On the night of 2nd December, 1984 a leak of methyl isocyanate (MIC) gas and other chemicals from the Union Carbide Corporation (UCC) pesticide plant in Bhopal, resulted in the exposure of hundreds of thousands of people. Over the next few days up to 8,000 people died and the case is counted as the worst industrial disaster in human history. According to the International Campaign for Justice in Bhopal (ICJB), more than 150,000 gas victims are chronically ill, and 50,000 or so are too sick to even work for a living. Till date, more than 25,000 have died as a result of exposure to the poison gases. The toxic wastes that lie strewn in and around the factory has leaked its poisons into the groundwater.
The Government of India originally claimed US$ 3.3 billion from UCC, however, in 1989, a settlement was reached under which UCC agreed to pay US$470 million (the insurance sum, plus interest) in a full and final settlement of its civil and criminal liability. In 1991, the local Bhopal authorities charged Warren Anderson, the CEO at the time, who had retired in 1986, with manslaughter, a crime that carries a maximum penalty of 10 years in prison. He was declared a fugitive from justice by the Chief Judicial Magistrate of Bhopal on 1 February 1992 for failing to appear at the court hearings in a culpable homicide case in which he was named the chief defendant.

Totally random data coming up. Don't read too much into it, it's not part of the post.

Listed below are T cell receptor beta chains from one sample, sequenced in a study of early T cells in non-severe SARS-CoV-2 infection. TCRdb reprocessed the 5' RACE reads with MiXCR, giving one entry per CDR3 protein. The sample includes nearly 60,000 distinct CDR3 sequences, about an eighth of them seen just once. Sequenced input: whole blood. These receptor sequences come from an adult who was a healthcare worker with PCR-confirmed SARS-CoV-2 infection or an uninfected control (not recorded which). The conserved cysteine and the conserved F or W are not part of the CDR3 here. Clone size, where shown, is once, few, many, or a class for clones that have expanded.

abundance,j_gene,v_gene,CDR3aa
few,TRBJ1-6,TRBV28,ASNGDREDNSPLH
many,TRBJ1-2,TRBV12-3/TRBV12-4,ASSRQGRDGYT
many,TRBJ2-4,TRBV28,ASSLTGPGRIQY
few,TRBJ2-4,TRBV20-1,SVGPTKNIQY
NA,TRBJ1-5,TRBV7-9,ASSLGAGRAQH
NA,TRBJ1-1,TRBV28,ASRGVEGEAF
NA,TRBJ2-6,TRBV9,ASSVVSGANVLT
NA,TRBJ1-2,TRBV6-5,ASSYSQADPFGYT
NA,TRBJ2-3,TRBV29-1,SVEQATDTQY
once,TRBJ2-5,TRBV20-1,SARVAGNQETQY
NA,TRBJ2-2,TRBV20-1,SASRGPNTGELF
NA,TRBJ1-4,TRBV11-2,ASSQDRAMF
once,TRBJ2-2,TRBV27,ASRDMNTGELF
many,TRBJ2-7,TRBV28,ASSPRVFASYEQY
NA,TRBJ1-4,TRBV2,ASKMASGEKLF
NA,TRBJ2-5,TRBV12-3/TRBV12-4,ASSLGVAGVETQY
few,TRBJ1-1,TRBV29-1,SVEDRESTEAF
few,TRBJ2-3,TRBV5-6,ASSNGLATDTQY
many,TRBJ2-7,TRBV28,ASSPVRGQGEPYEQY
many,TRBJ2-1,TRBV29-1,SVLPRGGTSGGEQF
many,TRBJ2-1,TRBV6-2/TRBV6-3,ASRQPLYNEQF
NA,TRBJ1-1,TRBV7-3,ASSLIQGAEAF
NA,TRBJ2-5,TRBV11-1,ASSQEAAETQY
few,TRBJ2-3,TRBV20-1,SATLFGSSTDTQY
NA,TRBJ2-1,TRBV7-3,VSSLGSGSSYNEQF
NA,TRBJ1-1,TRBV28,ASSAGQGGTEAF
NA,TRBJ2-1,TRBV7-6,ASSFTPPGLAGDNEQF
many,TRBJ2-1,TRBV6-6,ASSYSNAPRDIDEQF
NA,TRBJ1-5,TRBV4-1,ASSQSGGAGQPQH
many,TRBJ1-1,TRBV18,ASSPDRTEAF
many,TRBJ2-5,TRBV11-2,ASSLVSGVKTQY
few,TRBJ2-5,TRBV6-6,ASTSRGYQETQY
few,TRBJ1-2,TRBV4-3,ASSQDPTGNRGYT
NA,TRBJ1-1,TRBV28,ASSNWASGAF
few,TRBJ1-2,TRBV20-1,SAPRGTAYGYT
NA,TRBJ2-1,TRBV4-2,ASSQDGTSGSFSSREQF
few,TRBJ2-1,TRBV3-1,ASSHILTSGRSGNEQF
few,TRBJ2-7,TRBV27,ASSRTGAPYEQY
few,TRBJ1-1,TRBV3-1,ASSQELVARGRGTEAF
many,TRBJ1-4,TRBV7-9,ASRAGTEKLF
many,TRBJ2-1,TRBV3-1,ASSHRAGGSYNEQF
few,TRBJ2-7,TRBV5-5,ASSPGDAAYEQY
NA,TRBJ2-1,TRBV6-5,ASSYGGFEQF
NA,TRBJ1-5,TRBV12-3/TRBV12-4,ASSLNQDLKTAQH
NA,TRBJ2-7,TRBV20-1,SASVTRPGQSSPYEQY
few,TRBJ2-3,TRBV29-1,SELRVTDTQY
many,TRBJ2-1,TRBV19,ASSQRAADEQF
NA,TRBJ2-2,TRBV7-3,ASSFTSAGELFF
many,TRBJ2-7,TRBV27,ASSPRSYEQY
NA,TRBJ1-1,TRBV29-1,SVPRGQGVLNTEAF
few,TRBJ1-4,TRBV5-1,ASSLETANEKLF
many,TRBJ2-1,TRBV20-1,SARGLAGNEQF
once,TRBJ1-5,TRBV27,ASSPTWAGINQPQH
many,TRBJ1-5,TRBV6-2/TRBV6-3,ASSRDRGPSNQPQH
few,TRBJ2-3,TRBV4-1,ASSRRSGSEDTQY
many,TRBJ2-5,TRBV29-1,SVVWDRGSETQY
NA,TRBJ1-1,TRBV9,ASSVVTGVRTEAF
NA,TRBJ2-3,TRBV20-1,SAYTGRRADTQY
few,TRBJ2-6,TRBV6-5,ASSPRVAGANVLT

Activists and victims consider the sum US$470 million agreed on in 1989 as inadequate to compensate the immense losses provoked by the terrible accident. Various petitions to hold accountable Dow Chemicals (which now owns UCC) have been presented to Indian and American courts. The company has systematically refused to own up to their liabilities in rehabilitating gas victims and cleaning up the toxic contamination left behind in the Bhopal site. Three successive lawsuits, in 1999, 2004 and 2007 were filed in the US Courts on behalf of Bhopal inhabitants suffering from the pollution of the abandon plant. The two first ones Bano v. Union Carbide and “Sahu I” were dismissed. For the last one, “Sahu II”, the plaintiffs appealed in August 2014.
Dow Chemicals claims that the sum from the 1989 settlement should be used to clean up the site and ignores a 2004 ruling from the Indian Supreme Court determining that the sum is to be exclusively given to the victims. Yet, not all that amount was distributed directly to them but thanks to the ICJB the remaining funds were distributed, a pitiful sum of US$ 500 per person but still symbolic. After years of diverse forms of demonstrations, marches and hunger strikes, the Indian government started in 2009 the public works to provide clean water to Bhopal.